Musings about concurrency and manycore CPUs

Wow.  Larry O'Brien posted his blog's Technorati rank today and I was quite surprised that his blog is not more popular than it is.  Obviously a lot of people are missing out on a blog that has become one of my favorites.  I've only been reading Larry's blog for a few months, but he seems like one of those rare folks who really understand both technology and business at a deep level.

Several of his recent posts have been on the topic of concurrency and the manycore era.  He's really got me thinking lately about how big of a paradigm shift we're going to see over the next decade.  Single-core CPUs have been getting faster for so long that we just take it for granted.  Larry's right.  There is a huge impedance mismatch between tomorrow's manycore CPU and today's mainstream programming languages, operating systems and tools.  Not too far in the future, people are going to order a Dell and get a machine with a 16-core CPU.  Most of us are writing code that will only utilize 1/16th of that chip.  Most of us don't know how to write software that can effectively utilize 16 cores.

I've also been seeing a bunch of recent blog posts about Erlang, the tagline for which should be "When people create a new programming language to implement a really great new idea, why can't they use a C-style syntax?"  :-)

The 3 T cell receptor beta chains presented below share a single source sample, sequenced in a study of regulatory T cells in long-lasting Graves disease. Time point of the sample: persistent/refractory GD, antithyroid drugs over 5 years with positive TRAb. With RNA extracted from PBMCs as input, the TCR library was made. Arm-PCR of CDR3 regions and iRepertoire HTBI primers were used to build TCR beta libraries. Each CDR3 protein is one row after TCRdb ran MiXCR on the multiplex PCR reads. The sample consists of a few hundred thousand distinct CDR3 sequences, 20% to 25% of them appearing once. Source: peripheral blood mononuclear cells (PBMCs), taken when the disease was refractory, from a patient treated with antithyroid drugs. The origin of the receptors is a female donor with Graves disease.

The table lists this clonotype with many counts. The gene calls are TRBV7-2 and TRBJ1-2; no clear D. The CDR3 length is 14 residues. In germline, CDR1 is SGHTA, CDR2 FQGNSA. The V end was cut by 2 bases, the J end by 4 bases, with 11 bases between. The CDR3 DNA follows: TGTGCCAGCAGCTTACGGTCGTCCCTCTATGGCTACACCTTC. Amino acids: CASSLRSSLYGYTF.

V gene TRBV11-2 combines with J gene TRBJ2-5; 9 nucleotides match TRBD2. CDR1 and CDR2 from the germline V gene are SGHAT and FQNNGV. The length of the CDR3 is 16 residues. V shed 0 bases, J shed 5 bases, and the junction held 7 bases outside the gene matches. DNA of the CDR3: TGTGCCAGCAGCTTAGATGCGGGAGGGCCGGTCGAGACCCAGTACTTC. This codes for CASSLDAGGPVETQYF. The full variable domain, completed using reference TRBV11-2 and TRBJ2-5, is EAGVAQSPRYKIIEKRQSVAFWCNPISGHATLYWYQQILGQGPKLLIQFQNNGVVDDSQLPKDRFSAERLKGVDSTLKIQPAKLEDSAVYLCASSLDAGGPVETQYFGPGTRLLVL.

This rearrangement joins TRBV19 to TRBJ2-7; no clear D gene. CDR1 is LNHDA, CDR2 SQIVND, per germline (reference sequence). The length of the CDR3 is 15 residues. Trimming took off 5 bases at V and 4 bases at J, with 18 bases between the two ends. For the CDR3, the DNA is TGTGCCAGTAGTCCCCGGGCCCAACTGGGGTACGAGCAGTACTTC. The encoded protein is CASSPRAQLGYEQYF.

Seriously, Erlang's notion of concurrency is so simple and yet so smart.  Critical sections and locks and mutexes and synchronization are really, really hard.  Erlang eliminates all that crapola by simply prohibiting threads from sharing memory.  The only way two threads can communicate is by sending messages to each other, with copy semantics applied to any data in the message.  (Erlang's term for a thread is a "process", implying that it's much heavier than a thread when in fact the exact opposite is true.  Erlang's processes are actually very, very lightweight threads.)

I realize I'm saying nothing new here.  Joel Spolsky posted his rant about map/reduce and functional languages over two weeks ago.  Chris Sells posted his version of this blog entry back in December 2004.  Erlang was invented 19 years ago.

But the fact is that there is still time to prepare for the many opportunities that are coming in the manycore era.  I bet some of those opportunities are going to be worth a lot of money to somebody.

I normally discourage entrepreneurs from placing bets on major industry changes.  The desire to work on things that are innovative and revolutionary arises from an unrealistic and glamorized concept of entrepreneurship.  The next wave is exciting, but there is plenty of money on the current wave.  In fact, there's a shocking amount of money to be made still working on the previous wave.

But for me, this particular paradigm shift inspires confidence.  So, to all you would-be entrepreneurs who are always wanting to ride the next wave, start thinking about how mainstream programmers are going to create apps which effectively use CPUs with lots of cores.

And start reading Larry O'Brien's blog:-)